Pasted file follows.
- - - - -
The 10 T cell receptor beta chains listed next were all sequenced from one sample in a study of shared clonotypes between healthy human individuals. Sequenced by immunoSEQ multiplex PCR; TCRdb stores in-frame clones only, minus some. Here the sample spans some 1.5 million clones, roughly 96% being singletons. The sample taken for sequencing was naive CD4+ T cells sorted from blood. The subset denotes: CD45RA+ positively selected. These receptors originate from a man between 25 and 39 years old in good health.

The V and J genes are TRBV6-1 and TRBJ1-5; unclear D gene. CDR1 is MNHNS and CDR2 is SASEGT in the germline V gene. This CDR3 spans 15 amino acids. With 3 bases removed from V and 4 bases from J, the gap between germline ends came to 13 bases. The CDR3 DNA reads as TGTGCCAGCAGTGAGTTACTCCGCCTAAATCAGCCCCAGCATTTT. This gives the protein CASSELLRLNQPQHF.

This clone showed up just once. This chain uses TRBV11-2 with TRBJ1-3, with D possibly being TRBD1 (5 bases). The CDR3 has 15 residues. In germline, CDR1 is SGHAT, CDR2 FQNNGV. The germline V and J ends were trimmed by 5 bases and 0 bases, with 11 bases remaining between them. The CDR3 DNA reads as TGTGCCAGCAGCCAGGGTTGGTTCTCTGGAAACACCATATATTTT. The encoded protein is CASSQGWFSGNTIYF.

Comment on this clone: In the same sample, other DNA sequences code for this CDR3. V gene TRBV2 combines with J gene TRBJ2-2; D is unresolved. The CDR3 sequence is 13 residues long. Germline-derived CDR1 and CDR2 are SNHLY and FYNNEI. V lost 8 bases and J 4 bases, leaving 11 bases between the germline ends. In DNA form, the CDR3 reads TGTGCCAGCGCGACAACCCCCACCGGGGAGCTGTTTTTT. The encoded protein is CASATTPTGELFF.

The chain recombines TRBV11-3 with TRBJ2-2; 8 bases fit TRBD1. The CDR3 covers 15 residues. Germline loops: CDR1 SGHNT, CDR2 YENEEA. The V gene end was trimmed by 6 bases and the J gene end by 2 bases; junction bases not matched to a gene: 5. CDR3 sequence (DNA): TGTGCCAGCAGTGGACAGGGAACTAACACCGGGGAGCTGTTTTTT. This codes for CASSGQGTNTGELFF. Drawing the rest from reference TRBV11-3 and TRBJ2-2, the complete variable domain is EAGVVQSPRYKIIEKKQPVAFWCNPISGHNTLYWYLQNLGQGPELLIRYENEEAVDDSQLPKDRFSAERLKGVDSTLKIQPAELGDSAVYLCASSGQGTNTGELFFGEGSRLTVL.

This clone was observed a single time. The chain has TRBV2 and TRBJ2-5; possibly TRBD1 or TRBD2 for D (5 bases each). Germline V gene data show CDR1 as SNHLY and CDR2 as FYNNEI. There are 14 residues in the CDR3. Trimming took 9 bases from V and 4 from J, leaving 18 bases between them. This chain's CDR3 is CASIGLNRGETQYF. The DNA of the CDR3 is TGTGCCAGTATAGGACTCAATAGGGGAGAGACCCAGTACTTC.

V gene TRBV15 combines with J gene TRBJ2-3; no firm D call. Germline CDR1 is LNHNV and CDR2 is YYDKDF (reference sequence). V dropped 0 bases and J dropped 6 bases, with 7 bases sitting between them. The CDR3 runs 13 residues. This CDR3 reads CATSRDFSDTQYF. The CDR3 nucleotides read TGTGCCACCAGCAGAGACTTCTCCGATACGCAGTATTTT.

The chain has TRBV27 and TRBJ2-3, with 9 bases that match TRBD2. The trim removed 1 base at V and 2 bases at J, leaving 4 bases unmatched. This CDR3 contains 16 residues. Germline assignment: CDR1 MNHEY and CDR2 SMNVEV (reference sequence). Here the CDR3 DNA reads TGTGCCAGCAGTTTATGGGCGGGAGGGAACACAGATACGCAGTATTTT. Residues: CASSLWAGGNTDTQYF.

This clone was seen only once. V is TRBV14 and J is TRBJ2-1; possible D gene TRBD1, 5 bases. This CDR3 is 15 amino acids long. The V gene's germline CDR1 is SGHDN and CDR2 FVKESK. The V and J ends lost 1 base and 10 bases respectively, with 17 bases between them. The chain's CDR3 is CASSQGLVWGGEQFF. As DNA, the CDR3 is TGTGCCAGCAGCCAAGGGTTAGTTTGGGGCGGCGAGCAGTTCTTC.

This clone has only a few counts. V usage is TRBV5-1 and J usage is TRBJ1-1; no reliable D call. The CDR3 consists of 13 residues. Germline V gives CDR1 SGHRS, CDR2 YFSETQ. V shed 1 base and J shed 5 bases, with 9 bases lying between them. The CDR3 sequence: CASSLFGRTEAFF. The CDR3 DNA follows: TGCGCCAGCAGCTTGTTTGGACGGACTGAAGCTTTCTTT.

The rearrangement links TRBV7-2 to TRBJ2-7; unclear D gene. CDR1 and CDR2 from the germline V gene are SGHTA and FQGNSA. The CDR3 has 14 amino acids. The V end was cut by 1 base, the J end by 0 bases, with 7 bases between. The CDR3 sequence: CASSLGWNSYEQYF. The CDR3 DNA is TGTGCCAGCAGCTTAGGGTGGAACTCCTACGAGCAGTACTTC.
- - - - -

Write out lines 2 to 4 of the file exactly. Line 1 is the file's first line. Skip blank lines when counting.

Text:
The V and J genes are TRBV6-1 and TRBJ1-5; unclear D gene. CDR1 is MNHNS and CDR2 is SASEGT in the germline V gene. This CDR3 spans 15 amino acids. With 3 bases removed from V and 4 bases from J, the gap between germline ends came to 13 bases. The CDR3 DNA reads as TGTGCCAGCAGTGAGTTACTCCGCCTAAATCAGCCCCAGCATTTT. This gives the protein CASSELLRLNQPQHF.

This clone showed up just once. This chain uses TRBV11-2 with TRBJ1-3, with D possibly being TRBD1 (5 bases). The CDR3 has 15 residues. In germline, CDR1 is SGHAT, CDR2 FQNNGV. The germline V and J ends were trimmed by 5 bases and 0 bases, with 11 bases remaining between them. The CDR3 DNA reads as TGTGCCAGCAGCCAGGGTTGGTTCTCTGGAAACACCATATATTTT. The encoded protein is CASSQGWFSGNTIYF.

Comment on this clone: In the same sample, other DNA sequences code for this CDR3. V gene TRBV2 combines with J gene TRBJ2-2; D is unresolved. The CDR3 sequence is 13 residues long. Germline-derived CDR1 and CDR2 are SNHLY and FYNNEI. V lost 8 bases and J 4 bases, leaving 11 bases between the germline ends. In DNA form, the CDR3 reads TGTGCCAGCGCGACAACCCCCACCGGGGAGCTGTTTTTT. The encoded protein is CASATTPTGELFF.